Tackling climate change by planting mangrove

Published September 28, 2018 by Muna Ali Mohamoud

Luul and her group memebers at the mangrove planting site inspecting mangrove seedlings in Durduri village August, 2018

 

Local communities around the world are grappling with climate change impact on their daily life. But a group of women on the northern coast of Somalia decided to make the restoration of their coastal environment their mission.

Luul Abdurrahman, the group leader recounts how their community has been afflicted with climate aggravated droughts for the past decade. “Fifteen, twenty years ago this land had a lot of trees. Today, it’s almost a desert. We haven’t received any rain for five years now and that took a toll on our grazing lands, livestock, and livelihoods which depended on our livestock. We had to do something.”

The community in the coastal village of Durduri are exposed and vulnerable to climate change induced disasters such as drought, floods, and cyclones. Made up of livestock herders, fishing folk and farmers, the community is primarily dependent on natural resources which are already overused and stretched beyond its capacity. Eager to protect their natural environment from climate change, Luul and the rest of the women started to reclaim their environment by restoring its biodiversity. The women plant mangrove, a tree that serves as an ideal habitat for the reproduction and nesting of fish and other marine species, and provides feed to land and sea animals. Mangrove forests also act as a protection from future natural disasters.

In their first attempt back in 2015 the group faced a lot of challenges and only a few mangroves survived animal attacks, high tides and floods. Their second attempt in May 2018, came right after they received a community-based mangrove planting and management training. The training helped the group work out the causes of failure from their first try. The group learned how to identify appropriate locations to plant and simple methods to keep the plants protected and nurtured.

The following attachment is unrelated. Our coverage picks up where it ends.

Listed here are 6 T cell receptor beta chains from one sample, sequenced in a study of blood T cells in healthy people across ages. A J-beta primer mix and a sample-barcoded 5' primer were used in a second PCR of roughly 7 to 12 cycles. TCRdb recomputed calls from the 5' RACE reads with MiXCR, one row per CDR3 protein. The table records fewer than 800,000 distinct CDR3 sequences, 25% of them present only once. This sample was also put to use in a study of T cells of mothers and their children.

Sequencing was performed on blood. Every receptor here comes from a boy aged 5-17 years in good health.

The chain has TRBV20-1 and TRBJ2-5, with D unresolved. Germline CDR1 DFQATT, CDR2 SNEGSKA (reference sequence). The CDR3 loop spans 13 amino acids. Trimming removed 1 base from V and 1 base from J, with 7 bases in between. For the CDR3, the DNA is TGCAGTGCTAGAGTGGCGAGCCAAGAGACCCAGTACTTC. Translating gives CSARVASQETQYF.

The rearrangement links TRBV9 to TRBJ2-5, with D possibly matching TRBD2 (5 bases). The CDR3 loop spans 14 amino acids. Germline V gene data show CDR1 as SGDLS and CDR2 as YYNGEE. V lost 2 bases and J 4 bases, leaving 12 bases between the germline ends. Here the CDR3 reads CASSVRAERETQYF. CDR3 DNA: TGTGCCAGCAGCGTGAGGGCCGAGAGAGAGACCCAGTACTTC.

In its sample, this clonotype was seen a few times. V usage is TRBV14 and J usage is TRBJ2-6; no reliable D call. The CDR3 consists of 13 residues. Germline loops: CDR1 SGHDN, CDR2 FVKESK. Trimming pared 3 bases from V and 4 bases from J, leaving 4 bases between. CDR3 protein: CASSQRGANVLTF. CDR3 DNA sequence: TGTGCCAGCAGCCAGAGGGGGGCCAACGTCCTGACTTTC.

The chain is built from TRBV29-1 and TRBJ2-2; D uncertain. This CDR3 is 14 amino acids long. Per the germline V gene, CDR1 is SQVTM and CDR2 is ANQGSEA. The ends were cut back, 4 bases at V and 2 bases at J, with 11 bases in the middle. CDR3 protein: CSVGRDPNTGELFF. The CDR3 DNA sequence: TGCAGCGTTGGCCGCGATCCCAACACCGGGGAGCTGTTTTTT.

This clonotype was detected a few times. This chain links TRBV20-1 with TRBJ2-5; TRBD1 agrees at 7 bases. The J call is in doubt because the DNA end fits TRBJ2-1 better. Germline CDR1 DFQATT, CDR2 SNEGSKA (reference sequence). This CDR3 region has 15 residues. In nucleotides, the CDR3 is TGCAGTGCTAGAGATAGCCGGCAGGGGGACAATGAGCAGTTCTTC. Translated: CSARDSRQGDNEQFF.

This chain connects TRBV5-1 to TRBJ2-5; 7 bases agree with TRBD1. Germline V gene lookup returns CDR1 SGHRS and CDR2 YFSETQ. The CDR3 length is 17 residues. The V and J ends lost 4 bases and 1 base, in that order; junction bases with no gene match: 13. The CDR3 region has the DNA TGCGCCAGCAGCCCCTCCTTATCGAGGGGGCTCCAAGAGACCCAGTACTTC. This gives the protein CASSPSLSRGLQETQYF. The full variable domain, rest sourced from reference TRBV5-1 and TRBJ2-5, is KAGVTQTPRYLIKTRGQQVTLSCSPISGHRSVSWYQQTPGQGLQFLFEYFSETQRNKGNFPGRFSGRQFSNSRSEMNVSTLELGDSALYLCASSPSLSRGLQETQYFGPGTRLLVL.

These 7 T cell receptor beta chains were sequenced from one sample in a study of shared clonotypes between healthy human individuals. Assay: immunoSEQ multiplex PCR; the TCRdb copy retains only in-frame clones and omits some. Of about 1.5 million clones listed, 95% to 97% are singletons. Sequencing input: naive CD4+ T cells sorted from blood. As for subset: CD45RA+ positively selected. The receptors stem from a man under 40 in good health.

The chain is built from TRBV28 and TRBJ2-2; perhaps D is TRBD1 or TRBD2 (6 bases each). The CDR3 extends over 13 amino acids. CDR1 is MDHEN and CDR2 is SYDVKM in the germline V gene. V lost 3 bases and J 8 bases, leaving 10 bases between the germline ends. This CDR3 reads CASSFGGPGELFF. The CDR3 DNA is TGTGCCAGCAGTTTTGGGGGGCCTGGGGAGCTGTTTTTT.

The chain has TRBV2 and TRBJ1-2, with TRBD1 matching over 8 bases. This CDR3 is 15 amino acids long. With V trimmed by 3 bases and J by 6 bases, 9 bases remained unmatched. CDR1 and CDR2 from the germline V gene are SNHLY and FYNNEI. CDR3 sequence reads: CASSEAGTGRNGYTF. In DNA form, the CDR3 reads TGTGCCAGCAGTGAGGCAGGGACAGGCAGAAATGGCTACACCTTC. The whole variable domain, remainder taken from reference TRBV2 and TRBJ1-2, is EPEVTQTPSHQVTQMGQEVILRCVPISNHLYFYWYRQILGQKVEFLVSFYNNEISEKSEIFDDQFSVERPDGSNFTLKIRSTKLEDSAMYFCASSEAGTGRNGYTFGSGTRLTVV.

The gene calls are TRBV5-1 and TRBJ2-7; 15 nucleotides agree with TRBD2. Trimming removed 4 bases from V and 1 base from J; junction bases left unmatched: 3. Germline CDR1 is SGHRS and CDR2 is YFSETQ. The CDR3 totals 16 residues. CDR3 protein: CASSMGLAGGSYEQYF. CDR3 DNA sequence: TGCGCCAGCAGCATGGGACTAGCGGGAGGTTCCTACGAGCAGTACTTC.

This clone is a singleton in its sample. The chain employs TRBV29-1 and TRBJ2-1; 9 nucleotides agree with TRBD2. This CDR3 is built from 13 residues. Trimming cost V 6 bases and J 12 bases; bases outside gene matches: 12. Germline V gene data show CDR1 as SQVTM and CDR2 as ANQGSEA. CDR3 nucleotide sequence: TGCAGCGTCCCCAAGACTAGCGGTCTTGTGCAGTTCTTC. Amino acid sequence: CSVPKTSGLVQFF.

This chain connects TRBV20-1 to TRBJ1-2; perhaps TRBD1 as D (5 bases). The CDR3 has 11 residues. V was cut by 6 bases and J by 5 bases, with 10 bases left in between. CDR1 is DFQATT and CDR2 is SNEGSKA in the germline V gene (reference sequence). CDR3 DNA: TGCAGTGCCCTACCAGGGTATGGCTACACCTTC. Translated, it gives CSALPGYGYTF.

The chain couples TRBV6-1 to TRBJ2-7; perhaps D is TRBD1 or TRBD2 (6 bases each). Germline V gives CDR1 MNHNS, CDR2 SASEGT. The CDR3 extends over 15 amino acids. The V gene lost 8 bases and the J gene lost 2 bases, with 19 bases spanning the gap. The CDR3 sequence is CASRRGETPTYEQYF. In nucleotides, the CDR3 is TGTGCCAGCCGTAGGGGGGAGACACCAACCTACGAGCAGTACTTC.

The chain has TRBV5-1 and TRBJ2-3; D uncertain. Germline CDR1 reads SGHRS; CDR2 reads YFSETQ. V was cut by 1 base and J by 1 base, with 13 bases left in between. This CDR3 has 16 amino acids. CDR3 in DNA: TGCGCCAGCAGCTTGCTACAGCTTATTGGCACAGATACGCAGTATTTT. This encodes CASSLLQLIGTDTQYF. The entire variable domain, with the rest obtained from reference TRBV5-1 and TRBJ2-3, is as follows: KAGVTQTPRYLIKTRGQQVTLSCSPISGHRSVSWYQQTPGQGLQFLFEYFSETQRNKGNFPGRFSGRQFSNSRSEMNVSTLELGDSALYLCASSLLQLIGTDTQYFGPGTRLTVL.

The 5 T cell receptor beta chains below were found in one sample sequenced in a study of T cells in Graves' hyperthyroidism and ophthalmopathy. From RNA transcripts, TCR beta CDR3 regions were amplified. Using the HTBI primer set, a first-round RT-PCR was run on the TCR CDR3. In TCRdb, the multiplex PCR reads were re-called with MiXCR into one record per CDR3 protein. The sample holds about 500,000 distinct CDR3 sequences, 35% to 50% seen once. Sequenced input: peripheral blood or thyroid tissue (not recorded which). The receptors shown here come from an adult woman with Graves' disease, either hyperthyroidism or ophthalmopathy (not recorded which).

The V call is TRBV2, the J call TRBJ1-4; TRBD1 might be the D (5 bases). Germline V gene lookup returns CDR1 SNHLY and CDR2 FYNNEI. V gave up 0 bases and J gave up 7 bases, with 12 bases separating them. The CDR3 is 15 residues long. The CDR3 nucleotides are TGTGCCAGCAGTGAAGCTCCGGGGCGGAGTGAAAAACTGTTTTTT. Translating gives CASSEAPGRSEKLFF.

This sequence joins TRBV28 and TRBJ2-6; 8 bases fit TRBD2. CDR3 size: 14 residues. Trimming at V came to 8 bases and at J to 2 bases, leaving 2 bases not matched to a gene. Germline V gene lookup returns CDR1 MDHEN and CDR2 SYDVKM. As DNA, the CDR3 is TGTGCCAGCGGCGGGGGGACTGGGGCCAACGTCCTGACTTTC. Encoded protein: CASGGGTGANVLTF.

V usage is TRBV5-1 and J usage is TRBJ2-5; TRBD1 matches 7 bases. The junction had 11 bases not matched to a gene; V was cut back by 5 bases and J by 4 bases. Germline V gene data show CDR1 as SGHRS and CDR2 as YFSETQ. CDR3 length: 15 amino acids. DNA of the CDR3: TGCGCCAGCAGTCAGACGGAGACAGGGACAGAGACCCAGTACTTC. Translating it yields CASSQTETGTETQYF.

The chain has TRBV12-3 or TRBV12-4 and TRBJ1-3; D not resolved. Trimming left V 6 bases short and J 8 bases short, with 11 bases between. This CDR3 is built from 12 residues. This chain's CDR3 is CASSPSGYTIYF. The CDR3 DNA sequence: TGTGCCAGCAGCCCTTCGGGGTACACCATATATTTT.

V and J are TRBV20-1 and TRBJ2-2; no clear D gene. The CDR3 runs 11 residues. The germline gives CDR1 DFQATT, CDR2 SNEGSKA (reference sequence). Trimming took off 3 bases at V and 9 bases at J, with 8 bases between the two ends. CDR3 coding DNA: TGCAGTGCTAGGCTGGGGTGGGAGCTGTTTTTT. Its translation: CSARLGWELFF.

“We learned how to choose favorable sites to plant. We choose locations where the plants will be hidden from animals and not be exposed to floods. We also used plastics bottles and cans to keep the offshoots protected until they mature,” explains Luul.

One of the women inspecting mature mangrove they planted a few years ago Durduri, August 2018

 

Adeso is supporting the women with the cost of the mangrove seedlings, training workshops, tools and other financial expenses needed to plant and maintain the plants. Through a two-year project, Adeso is partnering with Leonardo DiCaprio Foundation to rehabilitate the coastal habitats and improve fisheries management in the coastal area of Puntland, Somalia. The project is addressing the needs of the fishing, farming and pastoralist communities to become more resistant to disasters, by improving their livelihood which are often disrupted by disasters and further exacerbated by lack of infrastructure and adequate tools and skills. To increase food security by promoting local food production from fishing and farming sectors while protecting the marine environment for sustainable use of fishing resources.

Even though they have a long way to go before they can enjoy a healthy environment capable of sustaining their resource-based way of life, the Luul and her friends are committed to investing their time and energy in practical solutions such as mangrove planting to adapt to climate change. They hope their efforts will one day reverse the environmental devastation that their community has witnessed in the past two decades.